There was a weather disaster in January 1919. At 8.48C, it was the second coldest year of the century. It was also the coldest autumn of the century (7.80). November was truly remarkably cold. 1919 was the coldest year of the century unil 1963
January. A naval ship sank by a gale off the Scottish coast on the 1st claimed 20 lives. Wet in the south. Cold early and late in the month, with substantial snow cover in the Home Counties on the 28th. Dull and stormy.
March. Dull, cold and wet, particular in the Midlands and Scotland. There was a heavy late snowfall in southern England.
April. Cold, unsettled, and stormy. A month of marked contrasts: 969 mbars at Southport on the 14th but 1042 mbars at Edinburgh on the 20th; 21C at Cambridge on the 18th but only 7C on the 27th. Most notable for the snowstorm in the south on the 27th-28th. as a depression moved south. Up to 40cm locally on high ground in the Chilterns around London on the 28th. It was worst in the southeast, covering much of the south. In London, rain turned to snow at 1pm. As it was wet snow, it brought down many wires, and caused much disruption. A rapid thaw on the 28th led to widespread flooding.
May. Very warm (13.5) and dry. There was only 6 mm of rain all month at Cambridge. 28C was exceeded at Kensington on the 23rd.
August. Hot at some times, but only 10C at Liverpool on the 28th.
September. A month with great variation in weather, from a memorable hot spell to a memorable cold one, all within just over a week. It was another month with a maximum of 32.2C CET (at lucky Raunds in Northants. again, on the 11th - what is it with Raunds in September?). The 11th is one of the latest dates in the twentieth century when 90F+ (32.2C) was attained (see 1926 below for the latest). This was also the hottest day of the year. Nottingham reached 29.4C on the 11th but only 13.9 on the 12th following a shift in wind direction. There was even snow cover on low ground from northern England north and on higher ground in Wales and the southwest as well as high ground in the Midlands on the night of the 19-20th. The snow was 2" deep at Princetown in Dartmoor. Snow cover lasted on Snowdon for a week. This is probably the earliest snowfall date. The last week was cold and frosty. That is why 1919 gets my vote as the most interesting September for weather of the century.
October. Notable prolonged frosty spell. Very cold (7.4C CET - the second coldest of the century), but dry and very sunny (the third sunniest on record), although it was cloudier at the end.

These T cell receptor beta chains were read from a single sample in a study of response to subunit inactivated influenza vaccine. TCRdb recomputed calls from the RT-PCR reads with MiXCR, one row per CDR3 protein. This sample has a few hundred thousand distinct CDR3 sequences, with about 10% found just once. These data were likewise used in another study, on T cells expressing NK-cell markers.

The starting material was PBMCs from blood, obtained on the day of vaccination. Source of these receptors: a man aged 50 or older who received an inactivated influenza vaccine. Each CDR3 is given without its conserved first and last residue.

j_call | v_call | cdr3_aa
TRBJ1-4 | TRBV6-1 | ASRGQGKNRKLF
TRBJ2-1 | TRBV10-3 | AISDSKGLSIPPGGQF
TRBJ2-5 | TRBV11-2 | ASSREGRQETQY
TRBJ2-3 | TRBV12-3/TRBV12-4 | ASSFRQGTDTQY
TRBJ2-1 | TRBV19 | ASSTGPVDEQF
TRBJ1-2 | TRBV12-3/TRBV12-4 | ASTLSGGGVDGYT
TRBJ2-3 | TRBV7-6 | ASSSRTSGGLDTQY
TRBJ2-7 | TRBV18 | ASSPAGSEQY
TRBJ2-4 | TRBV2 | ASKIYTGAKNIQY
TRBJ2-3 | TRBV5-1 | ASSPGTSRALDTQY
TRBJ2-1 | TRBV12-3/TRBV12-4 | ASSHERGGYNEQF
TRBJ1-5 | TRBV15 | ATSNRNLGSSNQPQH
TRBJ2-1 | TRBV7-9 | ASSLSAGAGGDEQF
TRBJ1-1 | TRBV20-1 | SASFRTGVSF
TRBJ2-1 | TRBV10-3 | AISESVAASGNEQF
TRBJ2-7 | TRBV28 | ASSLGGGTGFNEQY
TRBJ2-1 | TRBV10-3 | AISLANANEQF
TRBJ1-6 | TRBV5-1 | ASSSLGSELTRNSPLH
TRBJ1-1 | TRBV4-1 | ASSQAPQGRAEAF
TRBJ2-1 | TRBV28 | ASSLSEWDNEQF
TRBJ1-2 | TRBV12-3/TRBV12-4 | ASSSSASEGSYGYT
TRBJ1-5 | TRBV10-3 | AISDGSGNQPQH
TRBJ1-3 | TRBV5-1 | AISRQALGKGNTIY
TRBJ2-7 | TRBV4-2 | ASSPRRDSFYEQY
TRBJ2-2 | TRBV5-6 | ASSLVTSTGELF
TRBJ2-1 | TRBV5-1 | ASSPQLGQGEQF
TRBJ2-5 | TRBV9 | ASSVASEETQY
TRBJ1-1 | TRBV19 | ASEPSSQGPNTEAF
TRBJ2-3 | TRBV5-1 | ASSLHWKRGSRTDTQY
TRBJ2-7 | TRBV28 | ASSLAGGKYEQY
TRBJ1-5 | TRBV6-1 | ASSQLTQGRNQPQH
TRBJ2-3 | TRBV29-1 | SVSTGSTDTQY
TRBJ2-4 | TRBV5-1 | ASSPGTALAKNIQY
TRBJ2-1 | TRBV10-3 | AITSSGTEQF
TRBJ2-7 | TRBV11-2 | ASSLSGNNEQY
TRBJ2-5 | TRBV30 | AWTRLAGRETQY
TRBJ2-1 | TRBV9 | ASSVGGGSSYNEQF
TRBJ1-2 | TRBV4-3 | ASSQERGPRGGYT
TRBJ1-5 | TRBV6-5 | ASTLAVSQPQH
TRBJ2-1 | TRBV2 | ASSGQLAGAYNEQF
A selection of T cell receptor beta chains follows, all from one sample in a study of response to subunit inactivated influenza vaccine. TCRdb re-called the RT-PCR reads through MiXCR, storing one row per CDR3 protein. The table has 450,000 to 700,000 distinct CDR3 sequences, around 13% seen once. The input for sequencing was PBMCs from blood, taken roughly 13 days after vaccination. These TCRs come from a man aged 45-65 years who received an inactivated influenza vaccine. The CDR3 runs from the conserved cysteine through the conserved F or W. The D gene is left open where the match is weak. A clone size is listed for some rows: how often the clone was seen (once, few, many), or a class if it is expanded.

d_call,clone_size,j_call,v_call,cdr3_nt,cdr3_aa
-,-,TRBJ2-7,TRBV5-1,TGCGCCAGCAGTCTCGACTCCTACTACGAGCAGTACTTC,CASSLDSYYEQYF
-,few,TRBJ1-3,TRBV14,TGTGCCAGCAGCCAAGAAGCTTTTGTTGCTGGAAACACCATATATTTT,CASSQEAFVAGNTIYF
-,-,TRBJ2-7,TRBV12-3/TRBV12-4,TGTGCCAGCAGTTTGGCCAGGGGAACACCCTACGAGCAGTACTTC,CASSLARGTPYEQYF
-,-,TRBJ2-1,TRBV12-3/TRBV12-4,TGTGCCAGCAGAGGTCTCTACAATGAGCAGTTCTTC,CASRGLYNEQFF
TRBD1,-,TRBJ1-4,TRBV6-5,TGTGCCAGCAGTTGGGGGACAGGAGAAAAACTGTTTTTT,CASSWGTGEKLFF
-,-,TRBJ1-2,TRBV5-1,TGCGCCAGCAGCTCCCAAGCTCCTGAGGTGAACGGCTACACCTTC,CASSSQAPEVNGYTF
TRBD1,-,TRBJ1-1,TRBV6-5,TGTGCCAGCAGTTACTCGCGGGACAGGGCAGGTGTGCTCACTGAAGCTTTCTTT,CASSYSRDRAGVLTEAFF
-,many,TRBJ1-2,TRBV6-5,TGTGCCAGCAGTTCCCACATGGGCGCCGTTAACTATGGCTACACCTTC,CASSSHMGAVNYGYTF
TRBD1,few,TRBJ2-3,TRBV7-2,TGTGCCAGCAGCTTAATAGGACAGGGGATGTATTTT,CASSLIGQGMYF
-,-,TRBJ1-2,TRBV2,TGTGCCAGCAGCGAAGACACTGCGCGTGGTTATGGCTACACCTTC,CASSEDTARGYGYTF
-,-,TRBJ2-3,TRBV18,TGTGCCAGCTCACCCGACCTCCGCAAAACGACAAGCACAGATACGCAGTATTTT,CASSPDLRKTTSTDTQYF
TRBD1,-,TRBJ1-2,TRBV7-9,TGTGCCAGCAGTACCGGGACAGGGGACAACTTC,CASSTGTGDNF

November. A very cold month (3.3C CET), with frequent north-easterlies. There was a severe gale off Kent right at the beginning of the month (1st and 2nd.). Parts of the southeast had no sun at all in the first ten days, which were generally cold with some night frosts, with easterly winds. It was however the cold spell midmonth, with heavy snowfalls and sharp frosts, that was particularly noticeable. This was an extraordinary cold snap that would rank as one of the major winter events of the century; that it had happened in mid-November makes it even more extraordinary. The cold spell really set in on the 11th as the winds turned to the north. There were snow showers in eastern Scotland from 8th to 10th, but late on the 11th it snowed heavily across Scotland, leading to many villages being cut off. There was a foot of snow on Dartmoor, 17" at Balmoral, and 8" at Edinburgh. A record low minimum of -23.3C was set at Braemar on the 14th, and it fell to -21.7C at Perth. This was the lowest reading of the year, and is the earliest date on which such a low temperature has occurred. It was also down to -21.1C at West Linton and Balmoral on the 14th; the maximum on the 14th at Balmoral was only -10C, and -12C on the 15th. The next night, the temperature fell to -2 -22.8 on the morning of the 15th. Snow lay at Braemar to a depth of 42 cm; it lay from the 11th until the end of the month. The lowest maximum on the 14th in England was -2.7C near Carlisle, and the lowest minimum in England in this cold spell was -12.8C at Scaleby (also Cumberland) on the 16th. A snowstorm on the night of the 11/12th gave heavy falls across the country - e.g. 12 inches on Dartmoor. There was a record low November temperature for Northern Ireland (up to then) of -12.2 (10F) on the morning of the 15th. This cold spell would have been exceptional in the depth of winter, yet alone in autumn. For this reason I rate this as the most interesting November of the century. The month generally turned milder at the end, although snow cover persisted at Braemar and Balmoral through the month into early December. The rest of the 1919-20 winter though was dull and mild.
December. Mild, wet and dull, particularly in the east, with frequent gales. Manchester only recorded 7 hours of sunshine all month. It was the wettest month of the year.